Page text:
Friday, March 25, 2011

The Minutemen

I have never defined myself as a punk, as in punk rocker. In fact when punk ("that howling brat left on the doorstep") first appeared, I took great pleasure in ridiculing it and insulating myself with Charlie Parker, Eric Dolphy, and others.

But I had this girlfriend who, shall we say, straightened me out. Gave me to understand that the generalized disgust and contempt for the world, expressed in a lot of punk, dovetailed with my own sometimes snarling worldview.

"After all," she said, "this is the stuff of our generation."

And so I opened up my ears and my mind.

One of the bands I got into for a time was the Minutemen. I wasn't a huge fan, never saw them perform, none of that. But there were a smattering of songs I liked a lot.

But the years went by, as they do, and I forgot about most of this. Still listened, still kept my ears open. My generation began to get flabby, and sag; to get gray; and in some horrifying instances grow truly conservative.

A couple of years ago I joined Netflix. Netflix has this sometimes annoying feature where they recommend movies to you: If you liked this, then you might like this. Of course they just want you to keep renting stuff.

One day, a recommendation for a documentary called We Jam Econo showed up on my Netflix account. Full title: We Jam Econo, The Story of the Minutemen. "I remember those guys!" I thought, with a gentle wave of nostalgia.

By then I had pieced together the fact that a Minutemen song called "Corona" was used in a movie called Jackass. I don't know anything about Jackass, but I don't think Netflix will ever recommend it to me. Not my cup of tea. My kid likes it though. He's fifteen.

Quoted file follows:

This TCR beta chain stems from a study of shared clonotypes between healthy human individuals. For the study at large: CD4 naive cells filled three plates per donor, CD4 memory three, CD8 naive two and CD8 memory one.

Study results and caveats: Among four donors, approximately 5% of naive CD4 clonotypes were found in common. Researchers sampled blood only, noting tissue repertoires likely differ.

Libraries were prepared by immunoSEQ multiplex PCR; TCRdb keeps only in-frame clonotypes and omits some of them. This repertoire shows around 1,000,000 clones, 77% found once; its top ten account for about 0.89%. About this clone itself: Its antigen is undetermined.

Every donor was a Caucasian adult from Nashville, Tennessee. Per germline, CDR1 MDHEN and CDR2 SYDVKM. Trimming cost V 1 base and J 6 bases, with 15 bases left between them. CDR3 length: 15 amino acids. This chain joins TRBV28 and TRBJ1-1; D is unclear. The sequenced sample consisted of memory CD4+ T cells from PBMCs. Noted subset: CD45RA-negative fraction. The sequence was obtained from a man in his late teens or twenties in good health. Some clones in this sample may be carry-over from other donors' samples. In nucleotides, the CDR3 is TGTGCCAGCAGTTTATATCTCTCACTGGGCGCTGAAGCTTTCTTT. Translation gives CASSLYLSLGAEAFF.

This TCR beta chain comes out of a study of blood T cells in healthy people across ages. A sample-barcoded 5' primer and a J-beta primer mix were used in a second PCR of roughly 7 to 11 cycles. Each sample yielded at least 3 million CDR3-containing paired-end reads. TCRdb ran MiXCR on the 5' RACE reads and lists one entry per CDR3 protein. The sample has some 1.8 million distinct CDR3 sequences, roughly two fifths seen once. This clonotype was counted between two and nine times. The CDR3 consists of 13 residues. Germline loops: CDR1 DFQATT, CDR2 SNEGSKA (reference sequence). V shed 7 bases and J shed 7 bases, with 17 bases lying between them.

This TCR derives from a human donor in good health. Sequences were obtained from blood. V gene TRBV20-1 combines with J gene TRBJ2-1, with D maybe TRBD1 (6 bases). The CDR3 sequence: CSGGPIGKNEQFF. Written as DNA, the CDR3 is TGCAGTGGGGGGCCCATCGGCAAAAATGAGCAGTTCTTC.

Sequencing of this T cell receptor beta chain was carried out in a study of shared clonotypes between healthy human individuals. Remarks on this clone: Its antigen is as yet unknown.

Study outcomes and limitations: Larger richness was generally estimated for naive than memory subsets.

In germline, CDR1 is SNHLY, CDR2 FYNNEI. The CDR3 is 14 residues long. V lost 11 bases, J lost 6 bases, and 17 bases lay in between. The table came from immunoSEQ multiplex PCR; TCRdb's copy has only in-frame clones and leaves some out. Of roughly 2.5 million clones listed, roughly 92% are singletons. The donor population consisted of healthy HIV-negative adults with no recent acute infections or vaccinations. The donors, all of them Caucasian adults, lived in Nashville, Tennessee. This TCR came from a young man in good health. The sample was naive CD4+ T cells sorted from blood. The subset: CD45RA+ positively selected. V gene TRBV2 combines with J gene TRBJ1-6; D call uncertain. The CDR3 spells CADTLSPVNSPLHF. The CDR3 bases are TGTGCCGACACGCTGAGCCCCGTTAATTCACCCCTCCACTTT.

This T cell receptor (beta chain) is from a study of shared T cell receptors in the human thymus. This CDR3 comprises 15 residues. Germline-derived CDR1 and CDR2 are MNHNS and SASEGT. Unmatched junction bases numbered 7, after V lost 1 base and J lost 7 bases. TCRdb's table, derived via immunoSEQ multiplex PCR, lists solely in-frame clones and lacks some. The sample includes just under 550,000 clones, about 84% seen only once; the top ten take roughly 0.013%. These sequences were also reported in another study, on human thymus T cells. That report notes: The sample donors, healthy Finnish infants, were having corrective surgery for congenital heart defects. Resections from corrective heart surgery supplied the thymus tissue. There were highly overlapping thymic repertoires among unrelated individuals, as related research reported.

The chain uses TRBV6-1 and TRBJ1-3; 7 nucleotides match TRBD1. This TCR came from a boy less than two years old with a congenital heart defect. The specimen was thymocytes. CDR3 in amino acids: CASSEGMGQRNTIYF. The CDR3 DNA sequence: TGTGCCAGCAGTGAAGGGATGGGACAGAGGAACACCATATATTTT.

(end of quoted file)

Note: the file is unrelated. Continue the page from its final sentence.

Anyway I rented We Jam Econo. The fact is that I hadn't thought of, or heard about, the Minutemen in many years, and knew almost nothing about them. But I watched the film with great interest.

Partway through the viewing, I noticed that many of the references to D. Boon, the Minutemen's guitar player (the heavy guy in the above video), were in the past tense. And sure enough, the film concludes with D. Boon's death – in an automobile accident in 1985.

By the time I heard about it more than twenty years had passed. I still felt awful, though – one of those pieces of bad news that lingers for days. D. Boon and Minutemen bass player Mike Watt were best friends from the time they were about twelve. The whole death sequence is really heartbreaking.

Watt is still around. He's on Facebook, has a web page, and performs sometimes with Iggy Pop, among others.

No comments:

Post a Comment